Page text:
After extensive research, writer and journalism professor Michelle Goldberg has come to a big conclusion: The world's most pressing problems can only be solved when women are finally given the freedom to determine their own fate.
The sheer mass of information contained in her new book, The Means of Reproduction (The Penguin Press, 259 pages, $25.95), is stunning, but the real power is in her message—that the global battle for reproductive rights will continue to shape the world. She analyses the international forces that aim to influence women's rights, and their complex linkages with global, political, and economic issues.
The book follows the evolution of the women's reproductive rights struggle throughout the last half century both in America and abroad (it turns out that in 1969 the U.S. was largely responsible for the creation of the United Nations Population Fund, which bankrolled international family planning programs that sought to keep populations of would-be communists in check).
The author also discusses the gap between Western sexual values and the rest of the world's, focusing on female genital mutilation and Asia's dangerously disproportionate ratio of the sexes, due to its cultural preference for male children. It's been argued that these are traditions Westerners have no right destroy. Goldberg answers that mutilation of young women and infanticide are human rights violations. "To act as if only the static and rigid parts of a culture are genuine," she writes, "to treat their societies as less capable of dynamism and progress than we in the West believe ourselves to be, is deeply condescending to the women all around the world who are trying to effect change from within."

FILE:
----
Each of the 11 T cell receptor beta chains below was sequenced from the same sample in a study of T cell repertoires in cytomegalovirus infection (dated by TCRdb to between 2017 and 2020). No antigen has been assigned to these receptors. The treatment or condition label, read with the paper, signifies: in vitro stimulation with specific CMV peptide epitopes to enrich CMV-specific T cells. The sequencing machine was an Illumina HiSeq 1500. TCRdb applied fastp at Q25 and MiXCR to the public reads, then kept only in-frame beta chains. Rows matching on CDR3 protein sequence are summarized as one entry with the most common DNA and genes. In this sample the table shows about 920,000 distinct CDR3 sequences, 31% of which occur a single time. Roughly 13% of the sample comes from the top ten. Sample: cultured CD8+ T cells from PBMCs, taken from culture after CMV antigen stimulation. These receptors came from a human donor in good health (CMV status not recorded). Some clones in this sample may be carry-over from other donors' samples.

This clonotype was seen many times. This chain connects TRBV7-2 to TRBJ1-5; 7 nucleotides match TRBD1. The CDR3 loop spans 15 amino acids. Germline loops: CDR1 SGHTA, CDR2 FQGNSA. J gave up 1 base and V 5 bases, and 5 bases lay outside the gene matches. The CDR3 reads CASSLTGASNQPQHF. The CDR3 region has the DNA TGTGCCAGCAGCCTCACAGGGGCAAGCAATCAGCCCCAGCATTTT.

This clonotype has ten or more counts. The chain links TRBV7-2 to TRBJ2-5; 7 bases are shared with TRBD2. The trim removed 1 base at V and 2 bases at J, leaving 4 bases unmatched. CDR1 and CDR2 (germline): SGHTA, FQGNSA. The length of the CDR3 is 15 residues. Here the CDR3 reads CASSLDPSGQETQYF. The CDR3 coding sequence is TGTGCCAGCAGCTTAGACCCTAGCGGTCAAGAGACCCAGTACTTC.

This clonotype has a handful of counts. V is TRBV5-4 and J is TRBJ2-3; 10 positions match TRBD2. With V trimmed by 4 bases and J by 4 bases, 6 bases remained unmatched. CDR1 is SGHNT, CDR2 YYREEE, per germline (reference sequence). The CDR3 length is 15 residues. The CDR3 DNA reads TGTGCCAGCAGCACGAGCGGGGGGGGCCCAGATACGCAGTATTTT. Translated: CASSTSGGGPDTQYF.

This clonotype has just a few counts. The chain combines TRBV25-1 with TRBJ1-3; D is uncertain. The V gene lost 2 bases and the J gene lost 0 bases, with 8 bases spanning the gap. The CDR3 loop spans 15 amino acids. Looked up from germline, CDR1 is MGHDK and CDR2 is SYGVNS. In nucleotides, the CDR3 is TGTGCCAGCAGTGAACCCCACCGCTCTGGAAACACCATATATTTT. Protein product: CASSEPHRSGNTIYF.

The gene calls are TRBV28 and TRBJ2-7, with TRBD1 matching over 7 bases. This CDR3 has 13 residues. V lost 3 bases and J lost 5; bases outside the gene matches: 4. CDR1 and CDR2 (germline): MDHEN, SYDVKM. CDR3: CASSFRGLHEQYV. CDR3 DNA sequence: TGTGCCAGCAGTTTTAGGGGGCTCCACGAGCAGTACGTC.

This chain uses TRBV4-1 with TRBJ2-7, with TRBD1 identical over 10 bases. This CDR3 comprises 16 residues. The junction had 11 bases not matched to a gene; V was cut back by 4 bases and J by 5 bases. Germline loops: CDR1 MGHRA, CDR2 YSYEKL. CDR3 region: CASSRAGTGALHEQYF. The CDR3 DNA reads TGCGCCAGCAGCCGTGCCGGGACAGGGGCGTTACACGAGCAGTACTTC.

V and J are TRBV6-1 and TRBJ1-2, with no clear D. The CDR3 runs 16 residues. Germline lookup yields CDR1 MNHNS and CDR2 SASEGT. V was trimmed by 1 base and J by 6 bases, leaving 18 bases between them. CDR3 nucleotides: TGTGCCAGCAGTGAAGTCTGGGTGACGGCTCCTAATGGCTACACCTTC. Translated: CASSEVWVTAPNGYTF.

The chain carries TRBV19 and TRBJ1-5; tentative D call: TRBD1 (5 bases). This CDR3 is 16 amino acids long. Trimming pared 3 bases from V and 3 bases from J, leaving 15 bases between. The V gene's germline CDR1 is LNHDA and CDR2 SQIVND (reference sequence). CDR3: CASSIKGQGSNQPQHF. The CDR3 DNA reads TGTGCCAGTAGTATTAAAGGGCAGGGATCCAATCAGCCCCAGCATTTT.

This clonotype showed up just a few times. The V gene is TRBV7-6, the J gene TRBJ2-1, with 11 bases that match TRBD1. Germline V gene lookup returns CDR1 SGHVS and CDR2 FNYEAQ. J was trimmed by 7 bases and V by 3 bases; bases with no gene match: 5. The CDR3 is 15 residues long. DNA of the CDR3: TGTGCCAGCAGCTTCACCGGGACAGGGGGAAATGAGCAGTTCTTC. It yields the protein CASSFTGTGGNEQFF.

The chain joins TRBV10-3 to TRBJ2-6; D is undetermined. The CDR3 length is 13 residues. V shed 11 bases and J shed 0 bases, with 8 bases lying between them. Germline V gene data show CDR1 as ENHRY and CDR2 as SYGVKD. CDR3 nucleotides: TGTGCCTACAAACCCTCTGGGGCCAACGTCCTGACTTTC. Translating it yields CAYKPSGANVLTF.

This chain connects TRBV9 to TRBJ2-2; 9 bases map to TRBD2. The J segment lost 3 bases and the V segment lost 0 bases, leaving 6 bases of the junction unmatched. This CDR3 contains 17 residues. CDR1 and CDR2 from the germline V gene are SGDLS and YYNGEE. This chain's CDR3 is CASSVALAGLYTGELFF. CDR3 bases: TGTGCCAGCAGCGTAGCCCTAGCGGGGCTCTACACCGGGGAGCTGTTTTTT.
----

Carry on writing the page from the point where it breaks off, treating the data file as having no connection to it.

The book's greatest impact on Americans largely insulated from the struggle for global women's rights is the discussion of the evangelical Christian movement in the U.S., and its use of the abortion issue as a rallying cry. This is a segment of society that Goldberg wrote about in her last book, Kingdom Coming.
One of George W. Bush's first presidential acts was to reinstate the "global gag rule" created by Reagan in 1984, preventing USAID funds from going to programs that perform abortions, advocate for them, or refer patients to safe abortion options. The result has been a worldwide shortage of contraception methods and the closure of clinics in many countries where women have no other option for reproductive health. Obama has repealed it, as Clinton did, setting the tone for this administration's approach to women's rights.
Obama's decision bodes well, but I agree with Goldberg's closing comment that women can't rely on governments and treaties to give them what they are owed. We've still got to fight.
Michelle Goldberg reads at Powell's Books, 1005 W Burnside St., 228-4651, on Sunday, April 26. 7:30 pm. Free.